In the Hands of The Man Upstairs

He was a Vietnam vet with more than a few miles under the hood. The deep lines of his stubbly face and the sad, saggy eyes bespoke a hardscrabble life and many nights of facing off against Charlie in his dreams.

His vest, with its sleeves shorn from a regulation BDU, was festooned with a motley assortment of buttons, patches and pins:

“God Bless America”

“God, Duty, Country”

“POW*MIA–You Are Not Forgotten”

His automated wheelchair, likewise, was tattooed with various Marine Corps and patriotic stickers. There were two small American flags, one on each armrest, flying proud and strong.

The cigarettes that had helped keep Charlie at bay all these years had left deep and debilitating scars on his lungs, and the nicotine stained tubing from his supplemental oxygen tank looped around his chair, across his weathered face, and into his nostrils, allowing for short, labored breaths. It was with great reluctance that I prepared to give him yet more bad news.

“You have glaucoma,” I pronounced. “But we’ve caught it early, and if you use your drops faithfully and come to see me when I ask you too, you most likely won’t go blind. The smoking makes it worse–you should stop if at all possible.”

I say “if at all possible,” these days, having seen the effects of a wide variety of addictions, knowing full well the futility of even bringing up the subject. My words are perfunctory and dutiful.

He took the news calmly; just another chapter of trouble in a storybook of failure, lost hopes and dreams gone bad.

He smiled thinly and said, “Doc that sounds fine. But even if I was goin’ blind, that would be okay too. You see, I’m in the hands of The Man Upstairs.”

Oorah and amen, I thought.

He appeared upbeat as he sped off, nearly popping a wheelie and leaving a little bit of rubber on my freshly-waxed floor. A few minutes later, I glanced out the window and spotted him racing through the parking lot.

As he neared his van, he paused and pulled a pack of cigarettes from the front pocket of his vest. His hand reached for the lighter in his pants pocket. As he placed the smoke in his mouth and brought the lighter toward its tip, I braced myself against the windowsill for the immolating blast that was sure to follow.

And then…nothing.

I’m in the hands of The Man Upstairs.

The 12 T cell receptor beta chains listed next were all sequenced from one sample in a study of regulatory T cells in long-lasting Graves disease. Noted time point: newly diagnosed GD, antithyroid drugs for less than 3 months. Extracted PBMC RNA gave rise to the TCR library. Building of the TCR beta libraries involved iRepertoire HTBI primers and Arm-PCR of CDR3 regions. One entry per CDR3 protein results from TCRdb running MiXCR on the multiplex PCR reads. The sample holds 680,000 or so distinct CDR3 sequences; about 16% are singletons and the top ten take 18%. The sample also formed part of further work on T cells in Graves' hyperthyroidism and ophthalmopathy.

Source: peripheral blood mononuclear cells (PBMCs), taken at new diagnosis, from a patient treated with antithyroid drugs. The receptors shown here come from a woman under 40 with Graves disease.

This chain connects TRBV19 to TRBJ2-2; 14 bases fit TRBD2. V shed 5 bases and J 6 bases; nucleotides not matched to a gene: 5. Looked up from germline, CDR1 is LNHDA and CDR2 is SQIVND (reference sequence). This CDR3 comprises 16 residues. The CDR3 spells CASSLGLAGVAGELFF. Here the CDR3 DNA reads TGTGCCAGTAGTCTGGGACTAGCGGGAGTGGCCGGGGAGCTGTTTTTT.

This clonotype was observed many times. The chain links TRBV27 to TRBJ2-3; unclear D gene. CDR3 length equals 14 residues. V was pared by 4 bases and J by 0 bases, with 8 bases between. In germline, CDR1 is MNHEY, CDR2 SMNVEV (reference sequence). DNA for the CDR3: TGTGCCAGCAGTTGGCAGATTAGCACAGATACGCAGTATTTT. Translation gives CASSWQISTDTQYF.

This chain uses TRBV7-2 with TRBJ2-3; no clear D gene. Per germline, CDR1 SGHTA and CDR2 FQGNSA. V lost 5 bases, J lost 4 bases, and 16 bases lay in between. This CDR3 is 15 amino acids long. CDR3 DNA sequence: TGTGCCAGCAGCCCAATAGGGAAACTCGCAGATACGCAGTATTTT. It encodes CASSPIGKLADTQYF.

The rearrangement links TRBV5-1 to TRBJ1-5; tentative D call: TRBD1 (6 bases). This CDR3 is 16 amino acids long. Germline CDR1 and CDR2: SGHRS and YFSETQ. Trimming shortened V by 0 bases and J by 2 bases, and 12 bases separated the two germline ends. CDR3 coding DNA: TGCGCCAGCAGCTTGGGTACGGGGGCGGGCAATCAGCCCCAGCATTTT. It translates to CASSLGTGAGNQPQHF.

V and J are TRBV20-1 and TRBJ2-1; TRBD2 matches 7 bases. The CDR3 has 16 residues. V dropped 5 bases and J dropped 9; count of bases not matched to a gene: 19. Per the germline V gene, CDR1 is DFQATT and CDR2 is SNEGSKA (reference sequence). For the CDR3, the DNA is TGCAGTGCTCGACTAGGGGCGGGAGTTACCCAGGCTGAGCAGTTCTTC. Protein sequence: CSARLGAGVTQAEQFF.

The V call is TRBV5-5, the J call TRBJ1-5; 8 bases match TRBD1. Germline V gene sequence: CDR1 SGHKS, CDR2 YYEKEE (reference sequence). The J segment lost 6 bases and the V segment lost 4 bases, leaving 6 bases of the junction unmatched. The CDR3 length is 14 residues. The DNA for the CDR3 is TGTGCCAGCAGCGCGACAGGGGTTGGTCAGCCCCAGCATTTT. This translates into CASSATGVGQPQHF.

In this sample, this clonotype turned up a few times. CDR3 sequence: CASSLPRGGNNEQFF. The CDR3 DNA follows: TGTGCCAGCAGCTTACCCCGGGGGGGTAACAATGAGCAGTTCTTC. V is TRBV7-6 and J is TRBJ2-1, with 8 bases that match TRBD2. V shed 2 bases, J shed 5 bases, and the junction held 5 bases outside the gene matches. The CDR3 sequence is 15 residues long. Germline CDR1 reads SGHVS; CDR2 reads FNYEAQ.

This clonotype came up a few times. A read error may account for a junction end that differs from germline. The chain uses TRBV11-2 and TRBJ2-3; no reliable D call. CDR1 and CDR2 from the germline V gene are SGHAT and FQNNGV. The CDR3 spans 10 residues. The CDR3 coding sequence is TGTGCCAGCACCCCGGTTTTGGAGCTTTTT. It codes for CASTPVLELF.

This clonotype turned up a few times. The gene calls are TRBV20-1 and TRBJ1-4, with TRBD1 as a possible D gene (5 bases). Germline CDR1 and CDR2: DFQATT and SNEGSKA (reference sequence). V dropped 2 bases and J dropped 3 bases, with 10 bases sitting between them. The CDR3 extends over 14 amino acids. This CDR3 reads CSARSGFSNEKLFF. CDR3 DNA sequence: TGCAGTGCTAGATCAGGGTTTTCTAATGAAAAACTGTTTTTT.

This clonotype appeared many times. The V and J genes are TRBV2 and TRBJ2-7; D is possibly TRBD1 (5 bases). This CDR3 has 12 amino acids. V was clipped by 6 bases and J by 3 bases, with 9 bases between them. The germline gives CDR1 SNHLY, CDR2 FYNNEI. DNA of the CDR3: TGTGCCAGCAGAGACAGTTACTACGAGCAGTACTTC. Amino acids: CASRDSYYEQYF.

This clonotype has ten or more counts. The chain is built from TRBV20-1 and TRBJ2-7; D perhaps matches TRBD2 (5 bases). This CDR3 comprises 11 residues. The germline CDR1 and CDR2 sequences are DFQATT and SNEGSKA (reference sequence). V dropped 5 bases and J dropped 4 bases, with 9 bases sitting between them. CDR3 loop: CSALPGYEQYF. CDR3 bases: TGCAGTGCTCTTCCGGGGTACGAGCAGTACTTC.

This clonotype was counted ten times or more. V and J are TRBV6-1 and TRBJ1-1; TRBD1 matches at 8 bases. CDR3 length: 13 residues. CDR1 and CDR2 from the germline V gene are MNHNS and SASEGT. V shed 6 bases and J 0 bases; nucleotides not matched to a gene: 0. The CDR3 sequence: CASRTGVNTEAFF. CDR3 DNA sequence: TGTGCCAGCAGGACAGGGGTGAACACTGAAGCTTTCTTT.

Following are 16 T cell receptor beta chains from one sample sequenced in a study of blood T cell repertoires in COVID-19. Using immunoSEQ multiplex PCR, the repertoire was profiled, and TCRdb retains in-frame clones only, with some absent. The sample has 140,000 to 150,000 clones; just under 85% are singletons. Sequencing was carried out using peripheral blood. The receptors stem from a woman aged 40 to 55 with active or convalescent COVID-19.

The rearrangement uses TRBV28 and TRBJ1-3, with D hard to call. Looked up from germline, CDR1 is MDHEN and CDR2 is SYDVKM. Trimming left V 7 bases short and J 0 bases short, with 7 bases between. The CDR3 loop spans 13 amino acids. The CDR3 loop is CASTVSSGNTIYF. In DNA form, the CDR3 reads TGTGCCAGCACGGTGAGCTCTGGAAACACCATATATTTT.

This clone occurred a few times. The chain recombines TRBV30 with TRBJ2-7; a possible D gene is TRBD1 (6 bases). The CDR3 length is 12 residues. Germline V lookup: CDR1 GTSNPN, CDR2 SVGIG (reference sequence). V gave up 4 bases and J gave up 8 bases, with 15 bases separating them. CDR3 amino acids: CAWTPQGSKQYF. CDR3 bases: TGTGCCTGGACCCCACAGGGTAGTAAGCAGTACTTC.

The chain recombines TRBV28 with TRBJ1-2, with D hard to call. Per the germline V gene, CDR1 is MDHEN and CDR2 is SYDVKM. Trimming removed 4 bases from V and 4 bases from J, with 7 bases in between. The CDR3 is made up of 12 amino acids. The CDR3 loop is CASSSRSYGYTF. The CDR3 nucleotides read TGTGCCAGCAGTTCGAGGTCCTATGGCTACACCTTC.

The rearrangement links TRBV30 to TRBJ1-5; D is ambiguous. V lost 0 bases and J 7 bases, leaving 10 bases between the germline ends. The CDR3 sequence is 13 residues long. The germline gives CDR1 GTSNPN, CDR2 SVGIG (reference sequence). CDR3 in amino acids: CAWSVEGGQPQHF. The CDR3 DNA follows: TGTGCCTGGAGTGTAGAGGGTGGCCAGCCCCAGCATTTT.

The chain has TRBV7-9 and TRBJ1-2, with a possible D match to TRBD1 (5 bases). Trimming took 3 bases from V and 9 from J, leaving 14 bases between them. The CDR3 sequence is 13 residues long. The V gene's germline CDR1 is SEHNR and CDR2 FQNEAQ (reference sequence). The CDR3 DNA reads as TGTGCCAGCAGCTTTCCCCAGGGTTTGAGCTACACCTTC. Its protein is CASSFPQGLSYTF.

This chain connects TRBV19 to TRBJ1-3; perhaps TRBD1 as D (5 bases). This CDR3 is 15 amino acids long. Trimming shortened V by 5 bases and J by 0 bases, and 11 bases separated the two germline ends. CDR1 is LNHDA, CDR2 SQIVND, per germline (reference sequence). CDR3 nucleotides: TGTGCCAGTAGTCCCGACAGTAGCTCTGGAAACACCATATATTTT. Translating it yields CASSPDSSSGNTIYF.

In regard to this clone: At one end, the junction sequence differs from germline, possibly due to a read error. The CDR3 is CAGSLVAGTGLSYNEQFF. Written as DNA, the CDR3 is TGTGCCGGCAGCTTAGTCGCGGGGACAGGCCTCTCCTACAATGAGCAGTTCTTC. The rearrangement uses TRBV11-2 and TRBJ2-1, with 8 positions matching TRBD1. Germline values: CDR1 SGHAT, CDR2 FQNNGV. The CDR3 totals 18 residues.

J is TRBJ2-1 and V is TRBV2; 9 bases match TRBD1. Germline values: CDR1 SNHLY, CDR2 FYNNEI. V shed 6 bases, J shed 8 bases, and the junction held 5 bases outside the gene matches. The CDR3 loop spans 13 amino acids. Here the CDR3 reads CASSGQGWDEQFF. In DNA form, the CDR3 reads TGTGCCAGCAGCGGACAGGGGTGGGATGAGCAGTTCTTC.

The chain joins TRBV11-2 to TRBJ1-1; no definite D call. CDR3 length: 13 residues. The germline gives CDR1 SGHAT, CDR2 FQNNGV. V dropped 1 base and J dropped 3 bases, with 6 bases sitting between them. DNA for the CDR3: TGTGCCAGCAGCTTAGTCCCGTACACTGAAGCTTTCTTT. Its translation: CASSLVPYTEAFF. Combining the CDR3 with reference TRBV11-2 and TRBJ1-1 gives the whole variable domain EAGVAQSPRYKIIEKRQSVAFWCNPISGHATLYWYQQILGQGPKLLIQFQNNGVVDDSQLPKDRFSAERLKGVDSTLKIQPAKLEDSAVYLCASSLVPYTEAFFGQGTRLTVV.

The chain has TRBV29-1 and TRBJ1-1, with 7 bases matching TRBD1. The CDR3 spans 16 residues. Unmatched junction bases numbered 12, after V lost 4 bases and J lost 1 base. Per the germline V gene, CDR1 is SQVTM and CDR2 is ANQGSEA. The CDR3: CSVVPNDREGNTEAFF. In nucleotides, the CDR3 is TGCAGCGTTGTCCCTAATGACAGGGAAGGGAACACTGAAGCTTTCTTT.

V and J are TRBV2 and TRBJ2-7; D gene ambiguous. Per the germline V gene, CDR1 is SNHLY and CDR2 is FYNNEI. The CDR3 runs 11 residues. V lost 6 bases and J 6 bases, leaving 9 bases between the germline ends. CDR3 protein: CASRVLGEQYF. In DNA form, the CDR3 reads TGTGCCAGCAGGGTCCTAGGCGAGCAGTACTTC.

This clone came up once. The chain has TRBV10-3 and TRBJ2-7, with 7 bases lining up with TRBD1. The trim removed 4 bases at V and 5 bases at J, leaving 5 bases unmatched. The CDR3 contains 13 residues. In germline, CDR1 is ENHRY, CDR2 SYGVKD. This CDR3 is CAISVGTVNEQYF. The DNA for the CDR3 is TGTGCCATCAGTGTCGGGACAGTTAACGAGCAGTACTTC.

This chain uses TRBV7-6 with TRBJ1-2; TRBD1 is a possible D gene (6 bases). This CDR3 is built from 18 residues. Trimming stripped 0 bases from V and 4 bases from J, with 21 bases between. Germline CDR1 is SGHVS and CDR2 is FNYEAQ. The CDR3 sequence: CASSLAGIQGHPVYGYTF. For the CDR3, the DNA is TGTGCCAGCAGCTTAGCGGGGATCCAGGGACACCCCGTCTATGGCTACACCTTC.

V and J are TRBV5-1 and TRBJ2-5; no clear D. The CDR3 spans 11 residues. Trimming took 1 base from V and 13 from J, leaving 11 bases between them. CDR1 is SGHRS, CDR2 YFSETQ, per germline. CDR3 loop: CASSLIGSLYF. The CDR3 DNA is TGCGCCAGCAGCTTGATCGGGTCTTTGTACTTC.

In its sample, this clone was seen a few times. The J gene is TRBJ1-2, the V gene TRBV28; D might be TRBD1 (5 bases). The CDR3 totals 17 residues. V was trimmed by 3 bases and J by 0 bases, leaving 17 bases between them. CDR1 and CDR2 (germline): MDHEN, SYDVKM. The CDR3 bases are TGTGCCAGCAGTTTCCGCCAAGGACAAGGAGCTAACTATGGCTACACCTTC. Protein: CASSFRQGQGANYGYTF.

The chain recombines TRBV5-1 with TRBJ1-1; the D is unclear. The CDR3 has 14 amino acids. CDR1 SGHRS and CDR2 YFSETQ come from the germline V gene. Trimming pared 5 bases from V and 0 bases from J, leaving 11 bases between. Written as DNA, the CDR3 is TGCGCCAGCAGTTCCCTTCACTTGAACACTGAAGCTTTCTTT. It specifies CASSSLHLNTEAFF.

Indeed you are, my friend. Indeed you are.

  1. Eyegal

    And that is why you do what you do. I’m as proud of you taking care of them as I am of all those who serve our country!

  2. Jon

    Guess when you’ve been through what this patriot has been through you don’t really worry about smoking around an oxygen tank. My grandpa’s best friend was a vietnam vet and a professional bodyshop painter…he always had a malboro lit up when painting. I don’t like to light the pilot light when it goes out.

  3. Mike the Eyeguy

    Eyegal–that was very kind of you to say. My eyes are a little less dry now.

    Jon–I know what you mean. I’m very wary of gas grills, having received a good singeing more than once.

  4. Hal

    Semper Fi. I have seen the same situations in my clinic – and parking lot. I could picture the vets in my clinic as I read your story.

    I thank God that I, too, am in His hands. And I’m glad He has me serving at the VA.

  5. Mike the Eyeguy

    Hal–I figured you would know that guy. 🙂

  6. double vision


  7. Stoogelover

    Great story. My brother served two tours in ‘Nam (as the vets often call the place) as an army ranger. Actually, he was doing recon in places our govt. said we hadn’t gone. Imagine that … our govt. lying to us?! He will say very little about it, but it changed his life and scarred his psyche deeply. Anyway, your patient’s attitude with all he’s seen and experienced in life is truly a great story. Thanks for sharing it.

  8. Patrick Mead

    This dad-of-a-Marine thanks you for your post. Semper Fi.

  9. Mike the Eyeguy

    DV, SL & PM–

    Thanks for reading and the comments.

Comments are closed.